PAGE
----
“Rajneeti karni hai hamare bete ko, padh likh kar kya karega?”
I’m sure most of you are already familiar with the perception underlying the above statement- it is the general Indian understanding that one doesn’t need to be academically qualified if he/she wants to venture into the field of politics, especially if he/she is from a political background. Anybody can become an MP, sarpanch, minister if he/she knows how to play his cards well in the elections and has an established vote-bank, right?
Not anymore though.
In a revolutionary judgment titled Rajbhala and others vs State of Haryana and others, pronounced on 10th December, 2015, the honourable Supreme Court of India dismissed a plea challenging the Haryana Panchayati Raj (Amendment) Act, 2015, and upheld all the amendments. The amendment makes it mandatory for a person contesting elections at the panchayati level to have a minimum educational qualification like that of being a tenth-pass.
The other disqualifications include failure to pay arrears to any primary agriculture co-operative society or agriculture co-operative banks, failure to pay electricity bill arrears and not having a functional toilet at home.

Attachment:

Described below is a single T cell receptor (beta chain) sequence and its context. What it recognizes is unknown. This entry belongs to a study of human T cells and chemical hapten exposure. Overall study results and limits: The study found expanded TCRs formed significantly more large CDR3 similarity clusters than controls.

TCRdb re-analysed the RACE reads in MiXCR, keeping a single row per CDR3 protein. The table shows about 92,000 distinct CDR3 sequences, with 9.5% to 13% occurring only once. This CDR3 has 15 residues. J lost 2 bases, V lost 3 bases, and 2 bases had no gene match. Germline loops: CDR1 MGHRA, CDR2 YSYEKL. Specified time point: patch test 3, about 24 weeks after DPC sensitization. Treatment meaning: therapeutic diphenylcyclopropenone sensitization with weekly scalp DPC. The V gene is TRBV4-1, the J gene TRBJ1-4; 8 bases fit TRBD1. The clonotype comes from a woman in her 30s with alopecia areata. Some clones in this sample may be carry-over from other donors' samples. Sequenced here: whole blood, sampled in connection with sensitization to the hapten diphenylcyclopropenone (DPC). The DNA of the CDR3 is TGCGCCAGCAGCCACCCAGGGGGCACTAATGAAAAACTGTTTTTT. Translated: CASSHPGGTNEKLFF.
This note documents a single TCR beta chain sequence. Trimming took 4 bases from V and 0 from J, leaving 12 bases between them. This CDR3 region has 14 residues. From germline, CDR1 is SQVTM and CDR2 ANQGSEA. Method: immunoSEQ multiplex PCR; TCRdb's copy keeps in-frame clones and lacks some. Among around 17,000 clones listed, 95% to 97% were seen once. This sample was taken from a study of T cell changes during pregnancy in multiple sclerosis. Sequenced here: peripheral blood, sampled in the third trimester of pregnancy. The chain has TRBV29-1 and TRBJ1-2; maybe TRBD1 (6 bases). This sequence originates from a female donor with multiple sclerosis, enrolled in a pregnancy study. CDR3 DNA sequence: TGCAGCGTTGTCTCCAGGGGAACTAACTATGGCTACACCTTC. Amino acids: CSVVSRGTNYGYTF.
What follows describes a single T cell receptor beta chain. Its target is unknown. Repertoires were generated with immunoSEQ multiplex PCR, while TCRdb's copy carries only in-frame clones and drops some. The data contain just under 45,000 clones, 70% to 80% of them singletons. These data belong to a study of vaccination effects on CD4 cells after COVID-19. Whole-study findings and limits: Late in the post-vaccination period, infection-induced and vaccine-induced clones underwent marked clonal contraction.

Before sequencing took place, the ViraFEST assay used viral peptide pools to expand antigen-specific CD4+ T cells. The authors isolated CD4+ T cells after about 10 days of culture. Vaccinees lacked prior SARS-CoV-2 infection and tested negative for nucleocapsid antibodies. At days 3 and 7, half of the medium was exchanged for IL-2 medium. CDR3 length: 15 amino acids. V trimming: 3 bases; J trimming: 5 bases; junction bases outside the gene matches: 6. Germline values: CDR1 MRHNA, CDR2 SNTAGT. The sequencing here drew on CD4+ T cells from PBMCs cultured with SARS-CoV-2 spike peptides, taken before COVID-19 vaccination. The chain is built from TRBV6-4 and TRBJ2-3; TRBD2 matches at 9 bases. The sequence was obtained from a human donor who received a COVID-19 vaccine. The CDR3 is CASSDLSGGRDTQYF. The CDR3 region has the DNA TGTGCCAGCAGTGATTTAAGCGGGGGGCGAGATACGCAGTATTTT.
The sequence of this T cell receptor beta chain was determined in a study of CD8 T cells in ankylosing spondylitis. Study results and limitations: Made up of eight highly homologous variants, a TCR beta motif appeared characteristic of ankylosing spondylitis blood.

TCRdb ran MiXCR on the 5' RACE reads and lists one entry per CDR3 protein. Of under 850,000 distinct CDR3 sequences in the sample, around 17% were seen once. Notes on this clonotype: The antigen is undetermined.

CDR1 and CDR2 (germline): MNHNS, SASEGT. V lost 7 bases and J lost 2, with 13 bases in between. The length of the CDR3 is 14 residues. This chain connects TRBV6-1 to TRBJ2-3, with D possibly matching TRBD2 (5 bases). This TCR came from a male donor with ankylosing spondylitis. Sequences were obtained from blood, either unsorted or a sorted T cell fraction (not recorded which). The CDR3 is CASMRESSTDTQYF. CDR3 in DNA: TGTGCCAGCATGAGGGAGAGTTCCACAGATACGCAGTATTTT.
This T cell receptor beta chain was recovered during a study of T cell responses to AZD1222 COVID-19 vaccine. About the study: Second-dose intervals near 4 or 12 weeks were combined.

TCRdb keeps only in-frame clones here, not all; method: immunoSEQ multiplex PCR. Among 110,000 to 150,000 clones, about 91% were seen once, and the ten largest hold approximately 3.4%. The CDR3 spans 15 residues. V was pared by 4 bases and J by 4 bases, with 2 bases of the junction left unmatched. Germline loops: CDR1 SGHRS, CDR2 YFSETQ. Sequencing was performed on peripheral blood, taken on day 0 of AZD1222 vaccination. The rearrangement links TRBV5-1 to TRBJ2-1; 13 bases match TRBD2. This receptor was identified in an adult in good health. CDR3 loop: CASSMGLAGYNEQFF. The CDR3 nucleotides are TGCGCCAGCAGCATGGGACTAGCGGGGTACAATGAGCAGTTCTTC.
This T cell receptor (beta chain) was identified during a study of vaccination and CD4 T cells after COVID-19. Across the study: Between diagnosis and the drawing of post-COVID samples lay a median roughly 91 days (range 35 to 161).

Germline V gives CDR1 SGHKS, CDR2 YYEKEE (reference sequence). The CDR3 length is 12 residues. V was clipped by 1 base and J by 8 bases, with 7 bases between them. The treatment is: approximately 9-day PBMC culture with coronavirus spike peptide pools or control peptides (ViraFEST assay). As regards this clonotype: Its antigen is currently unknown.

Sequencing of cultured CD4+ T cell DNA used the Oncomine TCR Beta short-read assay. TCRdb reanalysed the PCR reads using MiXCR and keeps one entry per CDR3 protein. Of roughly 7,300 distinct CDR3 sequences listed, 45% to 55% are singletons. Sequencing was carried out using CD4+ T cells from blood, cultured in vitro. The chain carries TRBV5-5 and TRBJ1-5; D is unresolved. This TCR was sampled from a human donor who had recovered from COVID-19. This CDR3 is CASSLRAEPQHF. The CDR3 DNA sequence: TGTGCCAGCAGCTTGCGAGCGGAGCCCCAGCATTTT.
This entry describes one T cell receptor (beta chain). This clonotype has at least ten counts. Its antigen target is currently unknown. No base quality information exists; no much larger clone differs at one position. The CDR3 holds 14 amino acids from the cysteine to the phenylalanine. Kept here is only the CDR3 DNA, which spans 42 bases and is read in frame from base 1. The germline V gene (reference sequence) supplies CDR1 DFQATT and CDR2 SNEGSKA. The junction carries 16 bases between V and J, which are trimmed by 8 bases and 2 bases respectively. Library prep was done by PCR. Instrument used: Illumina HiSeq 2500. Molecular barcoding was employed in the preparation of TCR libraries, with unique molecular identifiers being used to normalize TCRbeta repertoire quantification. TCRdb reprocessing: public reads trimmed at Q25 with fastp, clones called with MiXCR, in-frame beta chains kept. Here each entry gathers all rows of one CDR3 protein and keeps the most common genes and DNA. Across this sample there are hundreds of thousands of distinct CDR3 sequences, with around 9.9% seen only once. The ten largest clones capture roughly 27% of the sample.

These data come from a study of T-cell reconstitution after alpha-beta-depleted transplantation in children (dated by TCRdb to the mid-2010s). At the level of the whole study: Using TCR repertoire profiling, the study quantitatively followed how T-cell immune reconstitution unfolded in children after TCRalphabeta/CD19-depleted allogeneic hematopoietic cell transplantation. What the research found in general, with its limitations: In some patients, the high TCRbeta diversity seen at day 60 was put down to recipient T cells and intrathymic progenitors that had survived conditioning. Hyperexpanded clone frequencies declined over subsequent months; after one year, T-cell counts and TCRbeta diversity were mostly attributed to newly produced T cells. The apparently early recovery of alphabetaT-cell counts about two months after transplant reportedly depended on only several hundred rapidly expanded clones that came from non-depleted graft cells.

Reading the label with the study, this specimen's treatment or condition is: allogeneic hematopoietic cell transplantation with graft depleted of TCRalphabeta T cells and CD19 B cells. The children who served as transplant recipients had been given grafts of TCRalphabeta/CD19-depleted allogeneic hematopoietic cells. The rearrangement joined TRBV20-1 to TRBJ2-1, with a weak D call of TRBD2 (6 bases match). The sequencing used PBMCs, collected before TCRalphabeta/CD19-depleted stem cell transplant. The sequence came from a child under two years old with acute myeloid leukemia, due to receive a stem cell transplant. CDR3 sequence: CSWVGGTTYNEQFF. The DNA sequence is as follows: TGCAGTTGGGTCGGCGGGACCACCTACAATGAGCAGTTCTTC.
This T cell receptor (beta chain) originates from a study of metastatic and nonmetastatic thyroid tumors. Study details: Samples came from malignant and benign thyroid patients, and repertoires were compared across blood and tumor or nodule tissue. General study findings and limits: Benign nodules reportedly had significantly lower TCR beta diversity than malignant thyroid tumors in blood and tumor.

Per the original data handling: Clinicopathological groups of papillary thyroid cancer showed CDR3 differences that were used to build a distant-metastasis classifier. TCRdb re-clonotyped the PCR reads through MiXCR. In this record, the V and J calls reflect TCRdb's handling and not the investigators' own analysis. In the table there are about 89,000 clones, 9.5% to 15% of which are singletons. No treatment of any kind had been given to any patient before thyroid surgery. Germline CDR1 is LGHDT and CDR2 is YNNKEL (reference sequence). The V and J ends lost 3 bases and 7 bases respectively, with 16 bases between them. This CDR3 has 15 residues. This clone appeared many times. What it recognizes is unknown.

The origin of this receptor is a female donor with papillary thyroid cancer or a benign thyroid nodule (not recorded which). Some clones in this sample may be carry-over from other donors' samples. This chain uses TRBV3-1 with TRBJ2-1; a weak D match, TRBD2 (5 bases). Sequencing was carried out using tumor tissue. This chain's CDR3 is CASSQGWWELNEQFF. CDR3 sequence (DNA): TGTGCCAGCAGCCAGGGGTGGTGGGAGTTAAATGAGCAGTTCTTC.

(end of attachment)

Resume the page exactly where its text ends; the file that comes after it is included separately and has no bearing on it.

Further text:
However, this article will restrict itself to the educational qualificationS included in the Act.
The decision of the Supreme Court should be welcomed, as it is a step towards improving the political scenario of our country. Why?
Because this judgment is now a precedent for introducing educational qualifications for other important political posts like that of a Member of Parliament and members of State Legislative Assemblies. And this is what our country needs right now, as is clear from the current degraded political class where parliament is always adjourned, no consensus is reached on any important bills, people throw chairs and abuses at each other, at least two or three major scams occur each year, the law-makers are themselves the law benders.